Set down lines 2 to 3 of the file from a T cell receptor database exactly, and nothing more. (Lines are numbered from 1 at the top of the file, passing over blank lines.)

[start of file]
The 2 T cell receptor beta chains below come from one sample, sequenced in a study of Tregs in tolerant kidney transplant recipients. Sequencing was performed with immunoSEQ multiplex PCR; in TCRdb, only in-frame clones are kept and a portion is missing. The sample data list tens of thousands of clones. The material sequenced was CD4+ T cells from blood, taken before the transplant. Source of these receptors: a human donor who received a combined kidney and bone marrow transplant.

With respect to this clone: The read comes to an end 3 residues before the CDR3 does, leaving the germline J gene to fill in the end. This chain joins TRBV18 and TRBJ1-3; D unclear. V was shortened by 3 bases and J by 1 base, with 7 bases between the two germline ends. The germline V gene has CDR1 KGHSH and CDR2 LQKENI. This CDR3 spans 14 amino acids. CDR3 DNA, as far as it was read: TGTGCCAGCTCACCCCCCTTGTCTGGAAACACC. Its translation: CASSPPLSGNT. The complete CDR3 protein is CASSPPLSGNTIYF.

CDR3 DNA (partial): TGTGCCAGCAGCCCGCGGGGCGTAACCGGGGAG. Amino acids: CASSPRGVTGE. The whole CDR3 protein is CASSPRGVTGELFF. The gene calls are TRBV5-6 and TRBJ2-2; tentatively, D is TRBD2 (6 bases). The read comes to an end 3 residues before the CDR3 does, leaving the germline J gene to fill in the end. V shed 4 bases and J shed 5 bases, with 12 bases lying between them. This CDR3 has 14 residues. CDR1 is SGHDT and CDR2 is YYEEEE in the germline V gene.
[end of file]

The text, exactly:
With respect to this clone: The read comes to an end 3 residues before the CDR3 does, leaving the germline J gene to fill in the end. This chain joins TRBV18 and TRBJ1-3; D unclear. V was shortened by 3 bases and J by 1 base, with 7 bases between the two germline ends. The germline V gene has CDR1 KGHSH and CDR2 LQKENI. This CDR3 spans 14 amino acids. CDR3 DNA, as far as it was read: TGTGCCAGCTCACCCCCCTTGTCTGGAAACACC. Its translation: CASSPPLSGNT. The complete CDR3 protein is CASSPPLSGNTIYF.

CDR3 DNA (partial): TGTGCCAGCAGCCCGCGGGGCGTAACCGGGGAG. Amino acids: CASSPRGVTGE. The whole CDR3 protein is CASSPRGVTGELFF. The gene calls are TRBV5-6 and TRBJ2-2; tentatively, D is TRBD2 (6 bases). The read comes to an end 3 residues before the CDR3 does, leaving the germline J gene to fill in the end. V shed 4 bases and J shed 5 bases, with 12 bases lying between them. This CDR3 has 14 residues. CDR1 is SGHDT and CDR2 is YYEEEE in the germline V gene.